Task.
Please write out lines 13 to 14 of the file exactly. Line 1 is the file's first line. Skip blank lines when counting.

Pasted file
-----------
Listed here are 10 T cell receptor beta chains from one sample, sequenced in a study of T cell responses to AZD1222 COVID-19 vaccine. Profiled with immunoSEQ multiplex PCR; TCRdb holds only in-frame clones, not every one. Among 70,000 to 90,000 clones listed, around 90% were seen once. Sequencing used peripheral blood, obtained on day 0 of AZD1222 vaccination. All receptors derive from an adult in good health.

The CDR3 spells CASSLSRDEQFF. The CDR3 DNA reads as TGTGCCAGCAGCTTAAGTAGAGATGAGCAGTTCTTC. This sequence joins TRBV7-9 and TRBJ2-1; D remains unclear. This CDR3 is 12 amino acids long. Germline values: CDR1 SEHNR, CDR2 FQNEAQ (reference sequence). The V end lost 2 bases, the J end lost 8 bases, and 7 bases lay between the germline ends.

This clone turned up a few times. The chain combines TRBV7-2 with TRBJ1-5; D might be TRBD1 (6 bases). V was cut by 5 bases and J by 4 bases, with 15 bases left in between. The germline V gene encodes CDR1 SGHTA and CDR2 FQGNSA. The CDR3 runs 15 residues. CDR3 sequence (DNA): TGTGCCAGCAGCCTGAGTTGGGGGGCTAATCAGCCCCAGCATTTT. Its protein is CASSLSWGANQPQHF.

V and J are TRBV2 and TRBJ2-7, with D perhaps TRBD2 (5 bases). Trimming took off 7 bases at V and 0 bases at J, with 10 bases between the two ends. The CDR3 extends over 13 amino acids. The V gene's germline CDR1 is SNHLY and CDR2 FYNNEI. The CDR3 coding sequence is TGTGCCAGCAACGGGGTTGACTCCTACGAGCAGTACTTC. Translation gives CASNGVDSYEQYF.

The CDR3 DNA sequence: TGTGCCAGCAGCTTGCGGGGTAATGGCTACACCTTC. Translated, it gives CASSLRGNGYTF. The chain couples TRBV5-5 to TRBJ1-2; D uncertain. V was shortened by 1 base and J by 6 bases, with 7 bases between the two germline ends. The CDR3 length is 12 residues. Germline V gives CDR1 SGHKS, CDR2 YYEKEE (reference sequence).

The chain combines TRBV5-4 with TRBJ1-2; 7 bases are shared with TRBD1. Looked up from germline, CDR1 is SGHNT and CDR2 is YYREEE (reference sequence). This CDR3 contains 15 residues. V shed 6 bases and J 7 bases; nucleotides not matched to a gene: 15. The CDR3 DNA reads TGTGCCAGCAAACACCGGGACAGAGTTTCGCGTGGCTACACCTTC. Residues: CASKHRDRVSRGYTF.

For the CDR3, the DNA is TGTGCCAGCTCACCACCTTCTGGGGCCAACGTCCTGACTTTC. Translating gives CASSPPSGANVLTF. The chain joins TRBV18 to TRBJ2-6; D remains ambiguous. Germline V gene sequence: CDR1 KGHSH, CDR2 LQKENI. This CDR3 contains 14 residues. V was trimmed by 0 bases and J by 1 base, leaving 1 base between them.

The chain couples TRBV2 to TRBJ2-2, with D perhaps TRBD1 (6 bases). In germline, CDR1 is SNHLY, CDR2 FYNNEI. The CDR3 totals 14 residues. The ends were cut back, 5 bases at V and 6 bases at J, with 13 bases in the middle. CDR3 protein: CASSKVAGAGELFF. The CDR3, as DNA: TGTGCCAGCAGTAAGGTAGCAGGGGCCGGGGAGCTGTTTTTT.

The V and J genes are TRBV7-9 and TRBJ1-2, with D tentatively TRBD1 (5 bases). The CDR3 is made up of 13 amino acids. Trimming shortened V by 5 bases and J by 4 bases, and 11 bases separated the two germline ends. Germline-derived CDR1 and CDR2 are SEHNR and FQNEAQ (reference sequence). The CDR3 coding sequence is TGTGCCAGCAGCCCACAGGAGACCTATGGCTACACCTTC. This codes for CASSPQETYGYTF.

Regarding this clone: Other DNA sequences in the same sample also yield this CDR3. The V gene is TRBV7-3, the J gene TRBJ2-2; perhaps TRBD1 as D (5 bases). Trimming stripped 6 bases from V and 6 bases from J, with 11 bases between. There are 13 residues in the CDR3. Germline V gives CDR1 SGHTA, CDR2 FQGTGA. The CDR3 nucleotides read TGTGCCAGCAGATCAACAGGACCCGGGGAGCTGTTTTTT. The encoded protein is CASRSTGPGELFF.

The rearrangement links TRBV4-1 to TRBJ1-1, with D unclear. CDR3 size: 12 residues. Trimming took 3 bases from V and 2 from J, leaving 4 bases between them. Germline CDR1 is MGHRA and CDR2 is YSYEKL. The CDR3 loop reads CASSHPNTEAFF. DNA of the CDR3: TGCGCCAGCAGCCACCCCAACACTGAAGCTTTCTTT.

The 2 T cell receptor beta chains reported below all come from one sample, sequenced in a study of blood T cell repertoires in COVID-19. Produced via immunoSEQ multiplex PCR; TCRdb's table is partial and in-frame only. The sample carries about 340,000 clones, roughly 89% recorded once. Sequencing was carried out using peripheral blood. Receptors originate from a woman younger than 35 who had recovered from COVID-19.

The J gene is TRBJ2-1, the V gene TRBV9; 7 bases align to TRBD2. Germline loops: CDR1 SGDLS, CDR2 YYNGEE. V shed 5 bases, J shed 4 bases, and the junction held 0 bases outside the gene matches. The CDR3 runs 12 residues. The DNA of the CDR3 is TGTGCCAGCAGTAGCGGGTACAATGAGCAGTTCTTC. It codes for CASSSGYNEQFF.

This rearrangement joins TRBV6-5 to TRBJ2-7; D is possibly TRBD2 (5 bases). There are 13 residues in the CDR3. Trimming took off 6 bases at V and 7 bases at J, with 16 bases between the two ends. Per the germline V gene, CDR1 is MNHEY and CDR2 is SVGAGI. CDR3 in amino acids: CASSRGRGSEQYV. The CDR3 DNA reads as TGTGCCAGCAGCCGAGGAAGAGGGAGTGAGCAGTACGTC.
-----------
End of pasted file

The J gene is TRBJ2-1, the V gene TRBV9; 7 bases align to TRBD2. Germline loops: CDR1 SGDLS, CDR2 YYNGEE. V shed 5 bases, J shed 4 bases, and the junction held 0 bases outside the gene matches. The CDR3 runs 12 residues. The DNA of the CDR3 is TGTGCCAGCAGTAGCGGGTACAATGAGCAGTTCTTC. It codes for CASSSGYNEQFF.

This rearrangement joins TRBV6-5 to TRBJ2-7; D is possibly TRBD2 (5 bases). There are 13 residues in the CDR3. Trimming took off 6 bases at V and 7 bases at J, with 16 bases between the two ends. Per the germline V gene, CDR1 is MNHEY and CDR2 is SVGAGI. CDR3 in amino acids: CASSRGRGSEQYV. The CDR3 DNA reads as TGTGCCAGCAGCCGAGGAAGAGGGAGTGAGCAGTACGTC.